The aim of the present study was to evaluate the effect of the opiate receptor antagonist naloxone on vagally stimulated secretion of bombesin-like immunoreactivity (BLI), somatostatin and gastrin from the isolated rat stomach, which was perfused via the celiac artery with Krebs-Ringer buffer. Vagal stimulation was performed for 10 min with 1 ms, 10 V and 2, 5, 10 or 20 Hz, respectively. In control experiments BLI release increased significantly above basal secretion during a stimulation frequency of 10 Hz (1367 ± 357 pg/10 min; P < 0.001) and 20 Hz (996 ± 202 pg/10 min; P < 0.01), but not at 2 and 5 Hz. In comparison to the controls naloxone (10 −6 M) significantly increased BLI secretion at 5 Hz by 573 ± 150 pg/10 min ( P < 0.05), but attenuated the BLI response to higher stimulation frequencies of 10 and 20 Hz to 284 ± 143 pg/10 min ( P < 0.001) and 490 ± 114 pg/10 min ( P < 0.01), respectively. At 2 Hz naloxone had no effect on BLI release. As shown previously the cholinergic blocker atropine (10 −7 M) induced a significant BLI release during vagal stimulation at 2 Hz (680 ± 233 pg/10 min; P < 0.01) and 5 Hz (935 ± 324 pg/10 min; P < 0.05), but was without effect at 10 and 20 Hz compared to the controls. The effects of the combination of naloxone and atropine were similar to naloxone and atropine alone. Naloxone had no effect on vagal or GRP-induced regulation of gastrin and somatostatin release. In conclusion, the present data demonstrate that endogenous opioids contribute to vagal regulation of BLI secretion. Stimulatory or inhibitory actions of endogenous opioids depend on the stimulation frequency employed. Further studies in isolated nerve endings are required to discriminate direct from indirect actions of endogenous opioids on the BLI neurons.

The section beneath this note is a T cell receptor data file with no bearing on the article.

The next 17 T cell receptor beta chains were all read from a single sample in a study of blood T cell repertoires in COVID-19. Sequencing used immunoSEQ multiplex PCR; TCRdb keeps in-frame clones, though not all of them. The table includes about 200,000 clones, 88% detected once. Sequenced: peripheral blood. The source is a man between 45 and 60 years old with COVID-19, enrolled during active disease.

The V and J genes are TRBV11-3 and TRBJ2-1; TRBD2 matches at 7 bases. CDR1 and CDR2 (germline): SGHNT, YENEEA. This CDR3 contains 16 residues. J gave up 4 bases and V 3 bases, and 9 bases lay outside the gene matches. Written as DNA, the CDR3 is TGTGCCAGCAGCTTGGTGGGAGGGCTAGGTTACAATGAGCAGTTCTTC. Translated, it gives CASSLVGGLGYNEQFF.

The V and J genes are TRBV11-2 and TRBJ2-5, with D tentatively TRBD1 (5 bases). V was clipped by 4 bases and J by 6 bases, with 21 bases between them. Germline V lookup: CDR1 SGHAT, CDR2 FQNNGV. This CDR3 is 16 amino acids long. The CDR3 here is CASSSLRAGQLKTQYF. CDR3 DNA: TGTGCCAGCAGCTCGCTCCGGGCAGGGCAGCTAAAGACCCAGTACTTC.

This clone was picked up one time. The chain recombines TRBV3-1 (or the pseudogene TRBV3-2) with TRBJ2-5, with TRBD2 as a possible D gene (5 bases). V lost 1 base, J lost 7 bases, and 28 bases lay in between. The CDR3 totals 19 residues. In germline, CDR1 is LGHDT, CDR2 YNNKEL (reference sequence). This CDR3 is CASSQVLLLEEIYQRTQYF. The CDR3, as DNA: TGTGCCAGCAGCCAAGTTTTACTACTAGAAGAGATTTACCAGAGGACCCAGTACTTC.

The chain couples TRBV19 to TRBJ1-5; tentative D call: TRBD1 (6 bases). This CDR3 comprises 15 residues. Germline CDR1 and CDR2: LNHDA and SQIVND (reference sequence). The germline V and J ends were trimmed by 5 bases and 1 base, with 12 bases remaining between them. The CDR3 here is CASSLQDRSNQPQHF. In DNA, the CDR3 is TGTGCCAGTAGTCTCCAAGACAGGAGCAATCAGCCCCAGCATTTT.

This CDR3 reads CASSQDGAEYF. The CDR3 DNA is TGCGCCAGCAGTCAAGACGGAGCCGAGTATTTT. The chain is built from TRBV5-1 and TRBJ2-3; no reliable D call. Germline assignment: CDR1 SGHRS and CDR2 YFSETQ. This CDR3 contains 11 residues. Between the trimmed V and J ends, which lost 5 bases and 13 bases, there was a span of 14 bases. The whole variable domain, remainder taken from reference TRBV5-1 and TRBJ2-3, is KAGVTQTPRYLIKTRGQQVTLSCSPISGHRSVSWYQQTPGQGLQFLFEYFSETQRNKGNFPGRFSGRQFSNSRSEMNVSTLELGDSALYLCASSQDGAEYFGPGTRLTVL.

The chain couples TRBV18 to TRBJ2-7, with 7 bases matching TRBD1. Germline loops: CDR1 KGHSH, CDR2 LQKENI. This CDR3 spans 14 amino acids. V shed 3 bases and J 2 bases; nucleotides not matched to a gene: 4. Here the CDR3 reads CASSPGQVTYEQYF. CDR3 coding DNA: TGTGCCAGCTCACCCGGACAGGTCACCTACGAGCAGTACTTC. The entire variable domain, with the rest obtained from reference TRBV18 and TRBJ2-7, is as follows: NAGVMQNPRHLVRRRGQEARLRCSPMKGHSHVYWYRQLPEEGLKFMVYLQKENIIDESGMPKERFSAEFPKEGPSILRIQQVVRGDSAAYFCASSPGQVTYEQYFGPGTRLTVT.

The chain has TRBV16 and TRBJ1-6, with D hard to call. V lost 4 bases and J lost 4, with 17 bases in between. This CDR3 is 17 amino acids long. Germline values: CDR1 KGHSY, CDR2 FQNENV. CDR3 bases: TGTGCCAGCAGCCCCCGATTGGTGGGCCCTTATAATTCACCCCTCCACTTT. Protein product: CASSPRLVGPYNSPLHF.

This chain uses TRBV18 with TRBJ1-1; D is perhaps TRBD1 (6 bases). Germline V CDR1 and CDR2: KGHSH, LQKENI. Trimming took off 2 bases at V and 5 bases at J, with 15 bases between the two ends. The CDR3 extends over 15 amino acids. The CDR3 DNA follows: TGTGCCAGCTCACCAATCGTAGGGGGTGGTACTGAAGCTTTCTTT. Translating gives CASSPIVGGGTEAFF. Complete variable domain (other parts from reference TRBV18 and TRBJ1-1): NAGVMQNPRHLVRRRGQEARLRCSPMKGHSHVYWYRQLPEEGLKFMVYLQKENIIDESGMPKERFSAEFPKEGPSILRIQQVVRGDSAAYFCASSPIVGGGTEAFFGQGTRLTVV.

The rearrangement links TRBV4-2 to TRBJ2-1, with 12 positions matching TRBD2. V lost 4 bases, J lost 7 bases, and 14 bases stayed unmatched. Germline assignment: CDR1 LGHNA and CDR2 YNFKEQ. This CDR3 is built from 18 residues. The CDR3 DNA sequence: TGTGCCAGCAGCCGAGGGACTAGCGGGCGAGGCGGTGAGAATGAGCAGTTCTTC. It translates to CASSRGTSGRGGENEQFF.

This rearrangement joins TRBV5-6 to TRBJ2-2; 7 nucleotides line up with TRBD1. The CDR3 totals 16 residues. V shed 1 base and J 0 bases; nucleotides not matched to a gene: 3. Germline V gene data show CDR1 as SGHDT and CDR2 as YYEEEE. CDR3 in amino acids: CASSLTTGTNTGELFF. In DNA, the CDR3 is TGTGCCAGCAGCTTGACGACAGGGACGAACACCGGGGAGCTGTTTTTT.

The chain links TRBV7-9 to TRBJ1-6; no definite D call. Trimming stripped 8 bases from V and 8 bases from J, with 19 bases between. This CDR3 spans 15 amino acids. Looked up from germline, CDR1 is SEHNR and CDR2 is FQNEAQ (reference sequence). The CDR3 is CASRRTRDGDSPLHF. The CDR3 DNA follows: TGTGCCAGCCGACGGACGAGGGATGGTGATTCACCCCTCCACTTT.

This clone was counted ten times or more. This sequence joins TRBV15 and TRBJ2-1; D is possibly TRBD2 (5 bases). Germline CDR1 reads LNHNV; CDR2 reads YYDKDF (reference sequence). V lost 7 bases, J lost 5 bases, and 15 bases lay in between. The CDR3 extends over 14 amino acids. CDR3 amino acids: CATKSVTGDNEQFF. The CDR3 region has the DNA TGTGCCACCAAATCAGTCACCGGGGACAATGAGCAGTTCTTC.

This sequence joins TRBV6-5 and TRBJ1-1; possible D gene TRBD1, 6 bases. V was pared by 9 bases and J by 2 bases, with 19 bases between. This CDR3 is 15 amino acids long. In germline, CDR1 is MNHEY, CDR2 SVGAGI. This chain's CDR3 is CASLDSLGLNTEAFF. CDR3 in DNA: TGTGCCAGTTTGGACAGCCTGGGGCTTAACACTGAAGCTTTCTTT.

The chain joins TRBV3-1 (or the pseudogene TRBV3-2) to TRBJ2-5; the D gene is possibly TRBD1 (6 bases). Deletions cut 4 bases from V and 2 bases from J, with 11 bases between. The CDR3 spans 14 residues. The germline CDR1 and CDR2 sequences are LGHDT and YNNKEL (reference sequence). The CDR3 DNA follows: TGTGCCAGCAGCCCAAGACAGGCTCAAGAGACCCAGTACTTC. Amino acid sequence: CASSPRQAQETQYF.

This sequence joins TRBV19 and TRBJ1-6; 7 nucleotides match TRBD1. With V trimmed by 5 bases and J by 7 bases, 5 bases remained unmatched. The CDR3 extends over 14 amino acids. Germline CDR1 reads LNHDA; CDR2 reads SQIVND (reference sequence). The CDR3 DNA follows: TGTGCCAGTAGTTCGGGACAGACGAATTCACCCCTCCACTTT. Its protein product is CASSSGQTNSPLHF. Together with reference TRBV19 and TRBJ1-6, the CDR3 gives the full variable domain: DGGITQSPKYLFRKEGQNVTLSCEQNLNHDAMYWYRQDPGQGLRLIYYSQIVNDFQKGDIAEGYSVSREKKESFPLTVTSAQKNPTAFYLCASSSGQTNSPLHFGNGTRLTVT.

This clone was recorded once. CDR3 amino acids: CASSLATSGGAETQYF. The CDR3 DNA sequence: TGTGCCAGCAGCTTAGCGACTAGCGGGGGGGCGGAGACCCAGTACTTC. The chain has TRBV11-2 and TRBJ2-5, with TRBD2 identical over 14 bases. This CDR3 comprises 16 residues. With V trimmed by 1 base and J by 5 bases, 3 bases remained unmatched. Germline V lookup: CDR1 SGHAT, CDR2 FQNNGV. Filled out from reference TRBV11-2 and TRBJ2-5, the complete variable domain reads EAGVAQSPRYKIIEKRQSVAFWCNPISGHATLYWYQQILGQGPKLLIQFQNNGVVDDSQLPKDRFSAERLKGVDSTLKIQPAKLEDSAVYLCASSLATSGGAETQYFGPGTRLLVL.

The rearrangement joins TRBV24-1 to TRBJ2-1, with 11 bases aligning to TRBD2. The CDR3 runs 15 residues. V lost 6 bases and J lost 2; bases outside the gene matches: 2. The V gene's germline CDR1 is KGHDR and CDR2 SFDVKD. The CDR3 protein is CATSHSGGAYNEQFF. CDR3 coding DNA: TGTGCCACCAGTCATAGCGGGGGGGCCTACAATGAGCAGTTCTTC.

Regulatory Peptides – Elsevier
Published: Jan 26, 1995
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